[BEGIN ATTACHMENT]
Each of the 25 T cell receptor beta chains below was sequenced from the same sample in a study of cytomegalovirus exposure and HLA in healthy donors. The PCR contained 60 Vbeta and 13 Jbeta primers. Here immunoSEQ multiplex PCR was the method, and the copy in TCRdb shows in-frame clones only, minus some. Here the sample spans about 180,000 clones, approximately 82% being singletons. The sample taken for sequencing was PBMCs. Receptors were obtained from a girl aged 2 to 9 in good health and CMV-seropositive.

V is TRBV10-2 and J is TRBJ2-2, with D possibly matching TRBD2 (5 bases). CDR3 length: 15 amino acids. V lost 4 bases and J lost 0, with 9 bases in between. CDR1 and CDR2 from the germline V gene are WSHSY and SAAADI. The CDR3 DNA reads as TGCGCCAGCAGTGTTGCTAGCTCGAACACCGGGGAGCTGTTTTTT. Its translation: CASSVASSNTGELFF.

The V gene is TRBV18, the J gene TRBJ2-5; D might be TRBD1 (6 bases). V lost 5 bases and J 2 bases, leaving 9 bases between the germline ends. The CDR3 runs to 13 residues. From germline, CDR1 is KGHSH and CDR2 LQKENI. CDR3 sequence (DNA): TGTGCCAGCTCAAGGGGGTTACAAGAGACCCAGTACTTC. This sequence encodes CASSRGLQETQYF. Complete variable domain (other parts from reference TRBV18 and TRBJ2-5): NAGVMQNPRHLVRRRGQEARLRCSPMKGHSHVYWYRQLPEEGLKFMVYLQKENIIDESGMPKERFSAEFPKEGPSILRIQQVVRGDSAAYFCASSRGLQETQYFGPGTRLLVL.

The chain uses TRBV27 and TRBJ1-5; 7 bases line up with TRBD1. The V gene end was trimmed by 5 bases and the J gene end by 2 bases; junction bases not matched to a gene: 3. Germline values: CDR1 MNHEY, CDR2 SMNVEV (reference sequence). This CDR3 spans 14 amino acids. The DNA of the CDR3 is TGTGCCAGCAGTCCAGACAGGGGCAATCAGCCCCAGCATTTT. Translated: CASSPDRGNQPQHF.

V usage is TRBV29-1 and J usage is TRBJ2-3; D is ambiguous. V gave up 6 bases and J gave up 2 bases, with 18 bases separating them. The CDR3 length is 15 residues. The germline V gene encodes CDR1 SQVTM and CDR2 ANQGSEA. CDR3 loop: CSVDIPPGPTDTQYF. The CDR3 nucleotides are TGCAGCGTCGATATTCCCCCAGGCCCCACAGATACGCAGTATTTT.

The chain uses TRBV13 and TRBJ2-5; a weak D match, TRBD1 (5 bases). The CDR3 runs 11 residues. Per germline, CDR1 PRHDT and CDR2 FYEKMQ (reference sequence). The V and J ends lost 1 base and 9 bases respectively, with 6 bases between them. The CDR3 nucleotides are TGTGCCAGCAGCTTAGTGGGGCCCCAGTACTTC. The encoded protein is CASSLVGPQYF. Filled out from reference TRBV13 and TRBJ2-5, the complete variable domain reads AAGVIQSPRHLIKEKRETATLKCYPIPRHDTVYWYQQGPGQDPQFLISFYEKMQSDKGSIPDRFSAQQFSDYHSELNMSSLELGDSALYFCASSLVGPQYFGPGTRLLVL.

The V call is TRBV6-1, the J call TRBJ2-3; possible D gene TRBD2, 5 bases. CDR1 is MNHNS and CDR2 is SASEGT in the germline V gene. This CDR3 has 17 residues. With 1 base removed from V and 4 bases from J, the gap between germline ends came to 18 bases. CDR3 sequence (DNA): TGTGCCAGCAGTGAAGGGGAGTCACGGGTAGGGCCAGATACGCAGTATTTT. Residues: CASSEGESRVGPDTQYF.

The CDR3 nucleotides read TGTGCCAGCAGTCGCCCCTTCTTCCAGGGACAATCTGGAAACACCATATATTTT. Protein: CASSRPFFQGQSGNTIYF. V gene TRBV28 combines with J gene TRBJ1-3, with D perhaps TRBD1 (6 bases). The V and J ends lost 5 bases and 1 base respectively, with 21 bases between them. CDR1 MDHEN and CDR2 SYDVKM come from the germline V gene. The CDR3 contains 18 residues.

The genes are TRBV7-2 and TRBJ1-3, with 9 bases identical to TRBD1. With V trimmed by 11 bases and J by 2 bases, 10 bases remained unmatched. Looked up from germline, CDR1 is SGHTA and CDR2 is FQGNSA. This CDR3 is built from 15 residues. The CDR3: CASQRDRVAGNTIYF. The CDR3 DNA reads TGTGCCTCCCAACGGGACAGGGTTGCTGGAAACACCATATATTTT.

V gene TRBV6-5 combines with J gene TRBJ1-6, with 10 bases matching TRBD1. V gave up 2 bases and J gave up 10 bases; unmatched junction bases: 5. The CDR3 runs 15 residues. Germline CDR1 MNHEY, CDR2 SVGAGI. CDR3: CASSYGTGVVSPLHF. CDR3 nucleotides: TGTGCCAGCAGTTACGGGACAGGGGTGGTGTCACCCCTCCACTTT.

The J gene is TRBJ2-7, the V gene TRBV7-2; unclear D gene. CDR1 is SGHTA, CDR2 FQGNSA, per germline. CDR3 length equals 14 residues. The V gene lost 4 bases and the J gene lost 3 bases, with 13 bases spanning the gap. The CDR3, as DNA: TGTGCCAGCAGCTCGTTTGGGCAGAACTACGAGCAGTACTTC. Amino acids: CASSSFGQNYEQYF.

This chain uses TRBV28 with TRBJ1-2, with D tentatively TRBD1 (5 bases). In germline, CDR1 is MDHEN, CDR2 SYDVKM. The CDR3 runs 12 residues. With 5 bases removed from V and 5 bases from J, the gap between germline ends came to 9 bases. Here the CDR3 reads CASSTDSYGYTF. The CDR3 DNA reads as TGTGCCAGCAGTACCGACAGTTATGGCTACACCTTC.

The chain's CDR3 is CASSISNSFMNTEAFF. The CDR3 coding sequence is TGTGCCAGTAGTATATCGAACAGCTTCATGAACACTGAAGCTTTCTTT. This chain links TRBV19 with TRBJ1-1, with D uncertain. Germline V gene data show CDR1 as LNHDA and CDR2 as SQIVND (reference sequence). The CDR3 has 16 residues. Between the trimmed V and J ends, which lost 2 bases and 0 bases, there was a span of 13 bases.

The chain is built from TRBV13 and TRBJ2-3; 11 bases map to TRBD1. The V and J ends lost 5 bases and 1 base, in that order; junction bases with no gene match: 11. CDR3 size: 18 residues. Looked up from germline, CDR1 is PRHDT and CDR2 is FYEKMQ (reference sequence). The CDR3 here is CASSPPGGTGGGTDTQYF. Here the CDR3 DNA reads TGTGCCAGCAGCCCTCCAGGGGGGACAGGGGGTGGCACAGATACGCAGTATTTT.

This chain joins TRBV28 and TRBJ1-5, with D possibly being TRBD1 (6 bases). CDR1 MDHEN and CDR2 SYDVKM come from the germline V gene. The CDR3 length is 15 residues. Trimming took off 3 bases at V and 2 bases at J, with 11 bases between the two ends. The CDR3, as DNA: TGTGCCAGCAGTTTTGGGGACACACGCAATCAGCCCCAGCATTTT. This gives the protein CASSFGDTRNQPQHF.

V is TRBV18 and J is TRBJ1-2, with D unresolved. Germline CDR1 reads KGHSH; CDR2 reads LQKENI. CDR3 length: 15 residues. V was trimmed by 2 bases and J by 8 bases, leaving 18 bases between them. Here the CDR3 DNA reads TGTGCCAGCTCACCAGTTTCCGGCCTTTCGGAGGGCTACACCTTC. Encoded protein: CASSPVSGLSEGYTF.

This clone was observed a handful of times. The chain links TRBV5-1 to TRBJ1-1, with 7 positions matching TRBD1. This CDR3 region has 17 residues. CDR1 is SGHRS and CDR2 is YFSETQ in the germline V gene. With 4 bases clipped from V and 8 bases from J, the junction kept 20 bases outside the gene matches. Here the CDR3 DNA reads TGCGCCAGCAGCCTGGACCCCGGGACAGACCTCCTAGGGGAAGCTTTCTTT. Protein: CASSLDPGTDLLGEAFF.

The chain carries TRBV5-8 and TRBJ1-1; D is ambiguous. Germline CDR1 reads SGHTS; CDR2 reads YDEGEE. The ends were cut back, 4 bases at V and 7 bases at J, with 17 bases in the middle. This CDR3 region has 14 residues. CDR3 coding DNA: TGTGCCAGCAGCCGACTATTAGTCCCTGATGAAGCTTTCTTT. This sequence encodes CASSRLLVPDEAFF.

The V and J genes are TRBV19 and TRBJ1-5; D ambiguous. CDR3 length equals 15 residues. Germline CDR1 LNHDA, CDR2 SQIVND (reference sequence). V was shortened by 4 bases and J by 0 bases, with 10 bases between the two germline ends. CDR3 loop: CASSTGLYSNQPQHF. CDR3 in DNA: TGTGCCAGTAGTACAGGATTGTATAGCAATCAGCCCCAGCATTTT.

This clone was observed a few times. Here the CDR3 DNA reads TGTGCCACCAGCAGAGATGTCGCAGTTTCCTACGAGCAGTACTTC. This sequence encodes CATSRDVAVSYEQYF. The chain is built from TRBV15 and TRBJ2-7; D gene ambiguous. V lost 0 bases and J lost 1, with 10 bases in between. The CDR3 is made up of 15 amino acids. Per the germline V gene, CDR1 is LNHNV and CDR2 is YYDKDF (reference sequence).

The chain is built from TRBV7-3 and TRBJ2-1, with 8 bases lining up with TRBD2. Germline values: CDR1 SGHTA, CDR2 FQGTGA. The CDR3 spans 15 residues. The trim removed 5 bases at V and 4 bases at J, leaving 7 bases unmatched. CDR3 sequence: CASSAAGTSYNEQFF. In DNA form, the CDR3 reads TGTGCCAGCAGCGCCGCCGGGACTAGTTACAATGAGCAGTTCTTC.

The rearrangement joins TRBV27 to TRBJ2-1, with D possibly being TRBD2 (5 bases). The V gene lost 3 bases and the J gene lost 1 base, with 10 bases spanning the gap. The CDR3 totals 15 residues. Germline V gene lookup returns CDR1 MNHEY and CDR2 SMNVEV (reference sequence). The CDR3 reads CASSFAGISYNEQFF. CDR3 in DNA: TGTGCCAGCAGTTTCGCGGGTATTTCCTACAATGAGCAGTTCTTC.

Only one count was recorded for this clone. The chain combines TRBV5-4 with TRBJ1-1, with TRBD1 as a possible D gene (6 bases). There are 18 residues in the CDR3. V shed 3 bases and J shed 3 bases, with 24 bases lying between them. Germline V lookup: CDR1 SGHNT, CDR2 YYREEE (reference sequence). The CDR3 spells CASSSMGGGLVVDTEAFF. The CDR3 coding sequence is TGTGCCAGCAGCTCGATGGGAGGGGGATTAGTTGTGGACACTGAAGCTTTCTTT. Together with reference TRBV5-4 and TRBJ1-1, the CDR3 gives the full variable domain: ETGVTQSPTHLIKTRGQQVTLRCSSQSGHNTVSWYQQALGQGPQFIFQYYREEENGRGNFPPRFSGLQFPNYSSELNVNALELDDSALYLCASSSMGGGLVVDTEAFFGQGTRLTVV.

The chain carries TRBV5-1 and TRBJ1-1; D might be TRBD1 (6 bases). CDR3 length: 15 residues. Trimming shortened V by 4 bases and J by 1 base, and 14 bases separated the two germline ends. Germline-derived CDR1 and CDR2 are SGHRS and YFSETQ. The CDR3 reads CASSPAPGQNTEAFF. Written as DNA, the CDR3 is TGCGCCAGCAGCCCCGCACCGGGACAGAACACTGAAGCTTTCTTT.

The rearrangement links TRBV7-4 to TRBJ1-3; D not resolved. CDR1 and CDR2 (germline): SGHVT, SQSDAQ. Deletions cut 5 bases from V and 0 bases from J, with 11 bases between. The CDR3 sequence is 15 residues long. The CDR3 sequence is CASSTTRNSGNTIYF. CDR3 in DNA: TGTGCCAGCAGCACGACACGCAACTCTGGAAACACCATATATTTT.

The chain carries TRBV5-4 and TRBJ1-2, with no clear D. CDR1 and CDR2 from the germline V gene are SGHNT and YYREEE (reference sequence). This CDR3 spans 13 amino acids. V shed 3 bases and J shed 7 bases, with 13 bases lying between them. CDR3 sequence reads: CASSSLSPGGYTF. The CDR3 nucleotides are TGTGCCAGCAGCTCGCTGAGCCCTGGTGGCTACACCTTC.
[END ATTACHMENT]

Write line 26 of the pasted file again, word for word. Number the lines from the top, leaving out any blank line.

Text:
The chain carries TRBV5-4 and TRBJ1-2, with no clear D. CDR1 and CDR2 from the germline V gene are SGHNT and YYREEE (reference sequence). This CDR3 spans 13 amino acids. V shed 3 bases and J shed 7 bases, with 13 bases lying between them. CDR3 sequence reads: CASSSLSPGGYTF. The CDR3 nucleotides are TGTGCCAGCAGCTCGCTGAGCCCTGGTGGCTACACCTTC.